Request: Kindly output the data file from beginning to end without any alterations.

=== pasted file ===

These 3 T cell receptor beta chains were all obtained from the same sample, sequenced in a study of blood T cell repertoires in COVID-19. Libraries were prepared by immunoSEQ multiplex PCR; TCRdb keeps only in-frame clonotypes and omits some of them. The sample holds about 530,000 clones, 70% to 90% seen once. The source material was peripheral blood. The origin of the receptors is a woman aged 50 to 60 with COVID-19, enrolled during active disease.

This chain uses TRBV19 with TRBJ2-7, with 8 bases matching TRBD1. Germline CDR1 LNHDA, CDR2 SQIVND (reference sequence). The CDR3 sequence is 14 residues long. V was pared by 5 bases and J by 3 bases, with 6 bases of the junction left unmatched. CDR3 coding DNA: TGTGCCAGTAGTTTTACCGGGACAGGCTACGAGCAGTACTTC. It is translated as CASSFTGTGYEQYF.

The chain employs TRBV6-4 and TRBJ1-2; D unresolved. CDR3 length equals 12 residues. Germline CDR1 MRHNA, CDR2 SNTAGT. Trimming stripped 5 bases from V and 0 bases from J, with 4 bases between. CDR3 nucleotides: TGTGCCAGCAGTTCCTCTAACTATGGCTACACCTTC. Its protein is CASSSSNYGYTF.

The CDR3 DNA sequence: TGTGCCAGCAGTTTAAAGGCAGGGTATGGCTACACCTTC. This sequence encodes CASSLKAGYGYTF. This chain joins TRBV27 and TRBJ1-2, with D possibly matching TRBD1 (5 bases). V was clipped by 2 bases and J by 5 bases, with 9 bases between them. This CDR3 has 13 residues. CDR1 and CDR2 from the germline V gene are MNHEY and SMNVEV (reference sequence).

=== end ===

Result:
These 3 T cell receptor beta chains were all obtained from the same sample, sequenced in a study of blood T cell repertoires in COVID-19. Libraries were prepared by immunoSEQ multiplex PCR; TCRdb keeps only in-frame clonotypes and omits some of them. The sample holds about 530,000 clones, 70% to 90% seen once. The source material was peripheral blood. The origin of the receptors is a woman aged 50 to 60 with COVID-19, enrolled during active disease.

This chain uses TRBV19 with TRBJ2-7, with 8 bases matching TRBD1. Germline CDR1 LNHDA, CDR2 SQIVND (reference sequence). The CDR3 sequence is 14 residues long. V was pared by 5 bases and J by 3 bases, with 6 bases of the junction left unmatched. CDR3 coding DNA: TGTGCCAGTAGTTTTACCGGGACAGGCTACGAGCAGTACTTC. It is translated as CASSFTGTGYEQYF.

The chain employs TRBV6-4 and TRBJ1-2; D unresolved. CDR3 length equals 12 residues. Germline CDR1 MRHNA, CDR2 SNTAGT. Trimming stripped 5 bases from V and 0 bases from J, with 4 bases between. CDR3 nucleotides: TGTGCCAGCAGTTCCTCTAACTATGGCTACACCTTC. Its protein is CASSSSNYGYTF.

The CDR3 DNA sequence: TGTGCCAGCAGTTTAAAGGCAGGGTATGGCTACACCTTC. This sequence encodes CASSLKAGYGYTF. This chain joins TRBV27 and TRBJ1-2, with D possibly matching TRBD1 (5 bases). V was clipped by 2 bases and J by 5 bases, with 9 bases between them. This CDR3 has 13 residues. CDR1 and CDR2 from the germline V gene are MNHEY and SMNVEV (reference sequence).